Strong Jobs Report Delays Rate Relief, But for How Long?
It was a significant week for economic data releases, highlighted by the first FOMC meeting of the year on Wednesday. While it was a foregone conclusion that the Fed would leave rates unchanged it was important to hear the tone of Fed Chair J. Powell’s speech. Powell adhered mostly to the script, indicating the likely end of the rate-hiking policy and foreseeing potential rate cuts toward the year's end. Emphasizing data dependency, he reiterated the Fed's commitment to making policy decisions based on strong economic data.
The week's pinnacle moment arrived on Friday morning with the Non-Farm Payrolls Report, which surpassed expectations by printing a +353k increase compared to the expected +185k. While the job market's strength aligns with the Fed's narrative of a soft landing for the economy, concerns arise due to the unexpected +.6% month-over-month increase in hourly earnings, surpassing the anticipated +.3%. This inflationary aspect could put the Fed in a bind, especially if it continues to track upwards. Following Friday’s Data, the market sees the March rate cut discussion as finished.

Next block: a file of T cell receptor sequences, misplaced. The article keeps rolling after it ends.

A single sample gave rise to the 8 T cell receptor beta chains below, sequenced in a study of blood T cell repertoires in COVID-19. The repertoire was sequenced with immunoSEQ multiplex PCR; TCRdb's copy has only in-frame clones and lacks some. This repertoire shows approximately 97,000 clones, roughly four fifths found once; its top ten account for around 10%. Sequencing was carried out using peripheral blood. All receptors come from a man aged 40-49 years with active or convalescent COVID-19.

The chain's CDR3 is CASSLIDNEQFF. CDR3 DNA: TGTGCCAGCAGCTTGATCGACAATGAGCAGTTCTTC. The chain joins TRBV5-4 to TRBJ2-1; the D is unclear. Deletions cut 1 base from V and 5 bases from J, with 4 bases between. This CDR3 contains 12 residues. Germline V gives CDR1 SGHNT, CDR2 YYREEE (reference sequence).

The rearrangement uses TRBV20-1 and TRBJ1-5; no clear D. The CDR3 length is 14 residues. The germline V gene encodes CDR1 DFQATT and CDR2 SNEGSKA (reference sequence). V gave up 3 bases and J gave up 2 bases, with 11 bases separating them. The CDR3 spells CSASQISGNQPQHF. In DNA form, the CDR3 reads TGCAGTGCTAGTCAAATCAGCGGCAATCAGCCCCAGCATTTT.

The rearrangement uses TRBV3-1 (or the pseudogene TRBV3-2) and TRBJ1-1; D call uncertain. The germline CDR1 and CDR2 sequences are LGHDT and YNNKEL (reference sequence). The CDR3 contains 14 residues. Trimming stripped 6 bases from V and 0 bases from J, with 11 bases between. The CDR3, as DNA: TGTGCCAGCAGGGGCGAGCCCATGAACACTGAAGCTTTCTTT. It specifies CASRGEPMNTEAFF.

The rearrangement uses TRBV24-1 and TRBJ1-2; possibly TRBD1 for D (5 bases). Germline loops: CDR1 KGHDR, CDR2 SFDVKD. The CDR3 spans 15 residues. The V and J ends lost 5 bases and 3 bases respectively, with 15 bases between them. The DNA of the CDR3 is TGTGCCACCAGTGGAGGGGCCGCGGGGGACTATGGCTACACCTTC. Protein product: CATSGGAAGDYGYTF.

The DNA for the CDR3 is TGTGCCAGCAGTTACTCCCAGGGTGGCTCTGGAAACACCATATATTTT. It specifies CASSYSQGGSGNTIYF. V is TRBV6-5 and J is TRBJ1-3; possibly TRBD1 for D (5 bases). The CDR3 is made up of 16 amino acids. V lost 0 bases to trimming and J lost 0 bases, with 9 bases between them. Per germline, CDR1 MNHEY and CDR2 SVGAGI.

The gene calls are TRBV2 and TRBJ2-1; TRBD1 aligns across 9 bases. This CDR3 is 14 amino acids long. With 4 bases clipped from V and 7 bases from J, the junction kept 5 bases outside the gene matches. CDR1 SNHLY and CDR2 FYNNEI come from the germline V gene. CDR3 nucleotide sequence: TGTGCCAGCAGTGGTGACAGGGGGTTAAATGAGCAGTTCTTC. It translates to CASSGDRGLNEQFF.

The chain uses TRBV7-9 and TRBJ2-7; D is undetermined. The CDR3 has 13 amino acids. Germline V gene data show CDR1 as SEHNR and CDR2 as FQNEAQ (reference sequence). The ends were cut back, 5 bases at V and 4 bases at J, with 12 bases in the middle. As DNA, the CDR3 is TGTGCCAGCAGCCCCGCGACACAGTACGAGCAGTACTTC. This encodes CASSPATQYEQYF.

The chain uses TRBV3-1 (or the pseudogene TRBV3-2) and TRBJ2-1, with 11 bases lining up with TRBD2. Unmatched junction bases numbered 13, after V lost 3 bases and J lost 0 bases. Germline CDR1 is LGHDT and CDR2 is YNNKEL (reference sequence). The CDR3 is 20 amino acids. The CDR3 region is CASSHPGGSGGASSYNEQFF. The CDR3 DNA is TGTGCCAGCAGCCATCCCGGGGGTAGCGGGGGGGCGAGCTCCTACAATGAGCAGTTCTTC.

Markets now see very little justification for a hike in March due to the strength of the economy and inflation potentially becoming stickier on its way down to the Fed target. The focus now shifts to the question of "if not March, then when?" Many investors tie this debate to the looming U.S. presidential election, suggesting that the Fed might act earlier than the fall to avoid political labels. With March off the table, the Fed's opportunities for implementing its rate-cutting policy narrow, especially if inflation persists more than initially anticipated. It's worth noting that both the Fed Dot Plot and Governors on the speaking circuit have consistently projected late 2024 for potential rate cuts.